For a number of years I worked as a family support worker with five different agencies in Edmonton. Social workers would call the agency because someone was needed to help various families with different issues. The issues were parenting, addiction, abuse, education, health, budgets etc.
I saw many parents who had trouble coping with day to day life. Within the first couple of meetings, I would be told background histories on my clients. Every one had stories of abuse, lots of abuse. A question I always asked was, ‘Who loved you?’ As long as my client had a father, mother, grandmother, grandfather, aunt, uncle or someone who really loved her/him, I knew my client had a fighting chance to deal with whatever and come out of the situation stronger and healthier than before.
Those who could not name one person who loved them took longer, if ever, to come out of their personal fog.
Street drugs took their toll. Heroin addicts and alcoholics aged really badly. I saw so many that were twenty years younger than me look twenty years older. It was sad and yet it seemed that somehow at a younger age, they could have been helped. The children brought up by addicts often disliked their parents, but again found themselves on the same path.
Then, I worked for a company (Excel) which ran and owned over thirty group homes and day programs. These were homes for adults over 18 years of age. The disorders were often multiple, brain damage (strokes, beatings, drunk driving, drugs), autism, schizophrenia, bipolar, Alzheimer’s, deaf (plus), depression, developmentally delayed (plus), diabetes, leukemia on and on. I think I only met one client in all those homes who was not on medication. Other clients did meet and mention to their Capital Health worker that they would like to get off the drugs. These souls were told in no uncertain terms that to get off drugs meant leaving the house.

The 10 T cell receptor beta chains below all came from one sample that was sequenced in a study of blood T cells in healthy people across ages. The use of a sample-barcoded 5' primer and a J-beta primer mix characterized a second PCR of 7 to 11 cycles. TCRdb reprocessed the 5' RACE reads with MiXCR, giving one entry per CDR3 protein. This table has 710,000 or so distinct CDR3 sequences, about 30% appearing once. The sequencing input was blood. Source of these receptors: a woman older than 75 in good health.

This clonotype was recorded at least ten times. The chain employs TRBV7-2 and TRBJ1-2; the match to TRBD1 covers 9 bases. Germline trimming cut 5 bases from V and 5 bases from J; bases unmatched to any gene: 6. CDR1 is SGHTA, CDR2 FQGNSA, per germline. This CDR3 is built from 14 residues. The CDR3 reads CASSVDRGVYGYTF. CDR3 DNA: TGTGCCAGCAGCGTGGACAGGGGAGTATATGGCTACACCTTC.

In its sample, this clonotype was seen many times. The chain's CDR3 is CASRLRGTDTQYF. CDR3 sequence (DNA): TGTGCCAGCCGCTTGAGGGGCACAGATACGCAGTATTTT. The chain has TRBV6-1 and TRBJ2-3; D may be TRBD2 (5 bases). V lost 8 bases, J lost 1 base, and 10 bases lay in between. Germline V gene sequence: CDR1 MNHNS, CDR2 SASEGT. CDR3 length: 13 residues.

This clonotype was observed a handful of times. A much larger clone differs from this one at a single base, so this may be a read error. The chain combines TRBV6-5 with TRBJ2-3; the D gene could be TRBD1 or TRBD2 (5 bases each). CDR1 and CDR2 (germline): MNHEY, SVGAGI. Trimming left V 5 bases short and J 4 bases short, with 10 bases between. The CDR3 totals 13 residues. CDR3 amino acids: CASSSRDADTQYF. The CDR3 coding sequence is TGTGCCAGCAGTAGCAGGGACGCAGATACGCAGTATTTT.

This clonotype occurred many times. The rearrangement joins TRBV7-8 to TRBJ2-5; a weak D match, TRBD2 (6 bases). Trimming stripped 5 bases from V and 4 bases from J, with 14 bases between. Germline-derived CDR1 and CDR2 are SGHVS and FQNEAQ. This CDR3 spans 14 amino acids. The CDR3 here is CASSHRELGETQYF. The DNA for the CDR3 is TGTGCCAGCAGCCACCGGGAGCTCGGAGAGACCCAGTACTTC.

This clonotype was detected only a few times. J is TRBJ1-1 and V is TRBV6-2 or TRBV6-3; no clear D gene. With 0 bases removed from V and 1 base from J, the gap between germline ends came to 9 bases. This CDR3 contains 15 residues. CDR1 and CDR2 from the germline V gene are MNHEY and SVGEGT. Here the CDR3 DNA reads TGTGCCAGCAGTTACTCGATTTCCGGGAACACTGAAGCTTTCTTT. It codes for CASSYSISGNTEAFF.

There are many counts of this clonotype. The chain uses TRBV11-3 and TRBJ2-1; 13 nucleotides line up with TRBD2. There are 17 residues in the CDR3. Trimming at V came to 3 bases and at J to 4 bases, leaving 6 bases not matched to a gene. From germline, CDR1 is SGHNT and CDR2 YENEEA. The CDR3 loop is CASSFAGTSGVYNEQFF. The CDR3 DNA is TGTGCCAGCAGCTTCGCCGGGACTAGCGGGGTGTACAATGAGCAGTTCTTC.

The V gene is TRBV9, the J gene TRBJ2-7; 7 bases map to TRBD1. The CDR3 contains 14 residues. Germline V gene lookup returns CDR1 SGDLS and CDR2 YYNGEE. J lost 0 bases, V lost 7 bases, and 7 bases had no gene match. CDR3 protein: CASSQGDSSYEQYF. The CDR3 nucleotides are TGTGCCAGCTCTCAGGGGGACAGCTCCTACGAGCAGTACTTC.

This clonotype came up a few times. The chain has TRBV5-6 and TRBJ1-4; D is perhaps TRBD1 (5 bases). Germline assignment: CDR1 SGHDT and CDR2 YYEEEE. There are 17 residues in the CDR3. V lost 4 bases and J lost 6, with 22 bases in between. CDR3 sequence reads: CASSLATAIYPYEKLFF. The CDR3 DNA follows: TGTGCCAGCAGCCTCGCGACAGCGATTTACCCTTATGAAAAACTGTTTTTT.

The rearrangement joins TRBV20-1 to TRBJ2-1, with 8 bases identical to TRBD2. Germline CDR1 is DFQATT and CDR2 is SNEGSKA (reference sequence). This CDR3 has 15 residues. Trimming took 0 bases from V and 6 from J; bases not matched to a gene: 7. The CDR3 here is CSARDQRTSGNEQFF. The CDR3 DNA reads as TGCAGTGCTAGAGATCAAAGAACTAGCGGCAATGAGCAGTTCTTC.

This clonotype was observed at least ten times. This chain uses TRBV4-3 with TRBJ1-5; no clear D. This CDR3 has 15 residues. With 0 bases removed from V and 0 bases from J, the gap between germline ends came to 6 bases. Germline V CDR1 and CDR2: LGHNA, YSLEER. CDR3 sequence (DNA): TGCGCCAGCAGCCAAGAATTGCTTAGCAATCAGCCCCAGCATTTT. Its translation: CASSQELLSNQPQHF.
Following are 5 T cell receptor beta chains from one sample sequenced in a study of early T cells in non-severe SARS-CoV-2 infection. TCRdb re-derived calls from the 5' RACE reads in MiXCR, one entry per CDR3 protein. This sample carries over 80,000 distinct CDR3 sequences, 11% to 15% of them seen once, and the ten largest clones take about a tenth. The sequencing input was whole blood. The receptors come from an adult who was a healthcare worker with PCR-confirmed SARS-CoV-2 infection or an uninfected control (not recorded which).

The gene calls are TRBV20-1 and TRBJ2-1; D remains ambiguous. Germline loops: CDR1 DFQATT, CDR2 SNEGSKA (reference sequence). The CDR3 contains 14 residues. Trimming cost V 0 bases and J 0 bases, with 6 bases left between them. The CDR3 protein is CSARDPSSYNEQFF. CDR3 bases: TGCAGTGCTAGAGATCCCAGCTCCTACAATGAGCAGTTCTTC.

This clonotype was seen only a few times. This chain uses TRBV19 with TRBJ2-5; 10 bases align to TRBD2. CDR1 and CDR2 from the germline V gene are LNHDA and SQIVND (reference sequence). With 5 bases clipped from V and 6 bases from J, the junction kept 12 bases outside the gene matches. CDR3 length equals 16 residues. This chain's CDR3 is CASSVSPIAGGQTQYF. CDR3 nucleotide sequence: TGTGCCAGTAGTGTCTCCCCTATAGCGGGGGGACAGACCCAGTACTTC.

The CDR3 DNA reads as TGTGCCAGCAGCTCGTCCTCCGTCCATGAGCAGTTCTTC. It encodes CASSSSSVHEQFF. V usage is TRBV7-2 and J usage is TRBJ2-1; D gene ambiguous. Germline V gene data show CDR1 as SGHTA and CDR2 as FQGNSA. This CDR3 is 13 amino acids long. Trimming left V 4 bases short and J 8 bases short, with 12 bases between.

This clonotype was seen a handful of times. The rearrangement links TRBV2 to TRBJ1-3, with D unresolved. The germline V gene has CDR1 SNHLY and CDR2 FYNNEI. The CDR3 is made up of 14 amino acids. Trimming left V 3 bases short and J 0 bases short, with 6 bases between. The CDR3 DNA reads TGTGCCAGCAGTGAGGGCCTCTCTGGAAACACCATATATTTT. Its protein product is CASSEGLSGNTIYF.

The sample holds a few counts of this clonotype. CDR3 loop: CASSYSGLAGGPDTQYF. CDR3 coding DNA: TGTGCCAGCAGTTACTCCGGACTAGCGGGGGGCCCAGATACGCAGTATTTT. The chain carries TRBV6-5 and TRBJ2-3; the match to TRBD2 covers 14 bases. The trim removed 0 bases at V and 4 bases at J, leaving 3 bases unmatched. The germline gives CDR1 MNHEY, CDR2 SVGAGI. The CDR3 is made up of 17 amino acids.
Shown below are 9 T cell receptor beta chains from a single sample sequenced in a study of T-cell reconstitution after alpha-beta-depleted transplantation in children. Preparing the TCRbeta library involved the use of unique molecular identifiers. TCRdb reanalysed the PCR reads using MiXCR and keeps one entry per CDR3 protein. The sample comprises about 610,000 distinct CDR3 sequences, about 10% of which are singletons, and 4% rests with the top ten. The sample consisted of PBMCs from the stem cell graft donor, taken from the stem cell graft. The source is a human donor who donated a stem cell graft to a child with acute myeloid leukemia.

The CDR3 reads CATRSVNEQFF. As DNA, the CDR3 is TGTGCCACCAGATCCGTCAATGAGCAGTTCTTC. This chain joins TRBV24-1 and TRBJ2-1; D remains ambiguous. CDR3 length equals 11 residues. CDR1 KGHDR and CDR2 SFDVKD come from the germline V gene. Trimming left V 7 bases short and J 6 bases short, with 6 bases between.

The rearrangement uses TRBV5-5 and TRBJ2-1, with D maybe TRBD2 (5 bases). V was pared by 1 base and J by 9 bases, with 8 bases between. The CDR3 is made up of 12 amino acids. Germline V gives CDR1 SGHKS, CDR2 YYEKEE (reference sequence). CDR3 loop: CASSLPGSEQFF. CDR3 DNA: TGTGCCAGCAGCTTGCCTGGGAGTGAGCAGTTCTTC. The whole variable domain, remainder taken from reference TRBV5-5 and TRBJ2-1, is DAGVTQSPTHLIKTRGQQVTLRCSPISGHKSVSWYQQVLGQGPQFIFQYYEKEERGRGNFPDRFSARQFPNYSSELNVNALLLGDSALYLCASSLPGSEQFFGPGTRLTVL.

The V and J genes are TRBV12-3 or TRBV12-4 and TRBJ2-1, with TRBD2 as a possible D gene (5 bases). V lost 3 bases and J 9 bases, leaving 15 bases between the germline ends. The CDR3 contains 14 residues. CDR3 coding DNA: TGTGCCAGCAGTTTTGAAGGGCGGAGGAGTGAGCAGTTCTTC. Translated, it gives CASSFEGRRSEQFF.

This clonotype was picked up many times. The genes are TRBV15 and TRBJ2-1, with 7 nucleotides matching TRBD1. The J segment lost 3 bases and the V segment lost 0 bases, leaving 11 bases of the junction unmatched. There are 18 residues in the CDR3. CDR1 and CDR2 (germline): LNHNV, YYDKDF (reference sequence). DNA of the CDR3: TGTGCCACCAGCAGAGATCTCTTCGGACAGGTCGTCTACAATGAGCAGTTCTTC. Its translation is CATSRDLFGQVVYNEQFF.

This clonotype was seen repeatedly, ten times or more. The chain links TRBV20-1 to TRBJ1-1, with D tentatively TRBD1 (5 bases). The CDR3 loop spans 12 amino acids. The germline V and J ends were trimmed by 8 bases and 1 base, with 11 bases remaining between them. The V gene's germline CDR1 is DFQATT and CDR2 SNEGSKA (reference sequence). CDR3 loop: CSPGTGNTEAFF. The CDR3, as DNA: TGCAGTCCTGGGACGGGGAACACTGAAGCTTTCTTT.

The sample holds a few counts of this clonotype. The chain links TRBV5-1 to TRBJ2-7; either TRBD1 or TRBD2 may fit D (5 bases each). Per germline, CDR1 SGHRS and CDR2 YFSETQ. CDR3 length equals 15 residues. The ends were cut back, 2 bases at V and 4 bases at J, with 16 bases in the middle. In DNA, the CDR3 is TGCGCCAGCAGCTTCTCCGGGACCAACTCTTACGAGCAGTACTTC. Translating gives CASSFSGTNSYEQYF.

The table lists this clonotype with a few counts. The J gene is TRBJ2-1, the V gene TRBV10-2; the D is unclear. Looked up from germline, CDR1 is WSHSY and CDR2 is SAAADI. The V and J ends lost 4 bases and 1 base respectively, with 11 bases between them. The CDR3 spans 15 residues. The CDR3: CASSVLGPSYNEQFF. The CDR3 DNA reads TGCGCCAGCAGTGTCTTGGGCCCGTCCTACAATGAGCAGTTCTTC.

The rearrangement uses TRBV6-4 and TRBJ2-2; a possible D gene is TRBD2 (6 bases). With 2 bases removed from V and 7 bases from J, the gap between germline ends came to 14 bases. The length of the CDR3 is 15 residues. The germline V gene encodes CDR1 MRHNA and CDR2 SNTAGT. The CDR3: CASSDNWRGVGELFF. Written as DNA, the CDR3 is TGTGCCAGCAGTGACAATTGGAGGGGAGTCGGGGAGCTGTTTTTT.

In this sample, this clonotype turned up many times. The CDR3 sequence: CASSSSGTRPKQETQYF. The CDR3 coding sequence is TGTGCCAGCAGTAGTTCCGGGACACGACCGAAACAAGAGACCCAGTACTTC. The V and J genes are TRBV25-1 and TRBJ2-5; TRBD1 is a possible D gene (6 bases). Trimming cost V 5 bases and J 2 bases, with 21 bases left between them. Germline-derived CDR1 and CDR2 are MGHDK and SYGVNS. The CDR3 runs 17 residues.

Alternatives were never brought up. Pharmacies tried to stay with clients, but the one favoured by Excel forced many others out. What a cash cow!
At the beginning, each client had a photo taken which was placed in the medication book. This made it easier for new staff. In this way, the client could be recognized and the wrong meds would not be given. It made me feel sick to realize that many of these people would never get better and would end up taking more and more meds, usually stronger and stronger.
A client in one of these homes came in, very depressed. He stayed in his room for days and rarely left the house. Then somehow, he perked up, followed his interest in cars and got a part time job. He began staying over night at friends and family. Noah began missing his meds. Yet, he was still doing well. You see, when a client left for the day or night, he took the meds he needed with him. Noah did not always come back when he said, but he was doing great. A staff member, in charge of the house, was quite controlling and resented his coming and going. The fact that he was getting better did not seem to occur to her. Eventually, he did leave, much better than when he came. Noah wanted to get off all the meds and missing his allotted pills in such a gradual fashion seemed to be fine. Noah told me that he needed to feel like he was doing something. Anyone in a depressed state is usually blocking creative flow. Doing something, anything is a good start.
My point is clients on a lot of meds, such as taking pills morning, noon, suppertime and bedtime can really age clients. As I went from house to house, I would ask when the photos were taken. In two years, these clients looked as if they had been on the streets. In five years, whoa, they did not look good.
When I mentioned that legal drugs and street drugs age people pretty much the same way, I was met with dumb struck looks. This convinced me that no one wants these poor people to get better. I do have to say that most of the Excel staff were good, compassionate but no one seemed to think of any other alternative. What seemed obvious to me such as eating healthy not processed food, was not a big deal in some of the houses. The microwave which eliminates 98% of nutrients was in constant use. In one of the all male houses, the same clients would return hour after hour for another microwaved meal because they could not get full.
Combine bad food with microwave food and a barrage of medications, I can see why clients rarely left. They just died.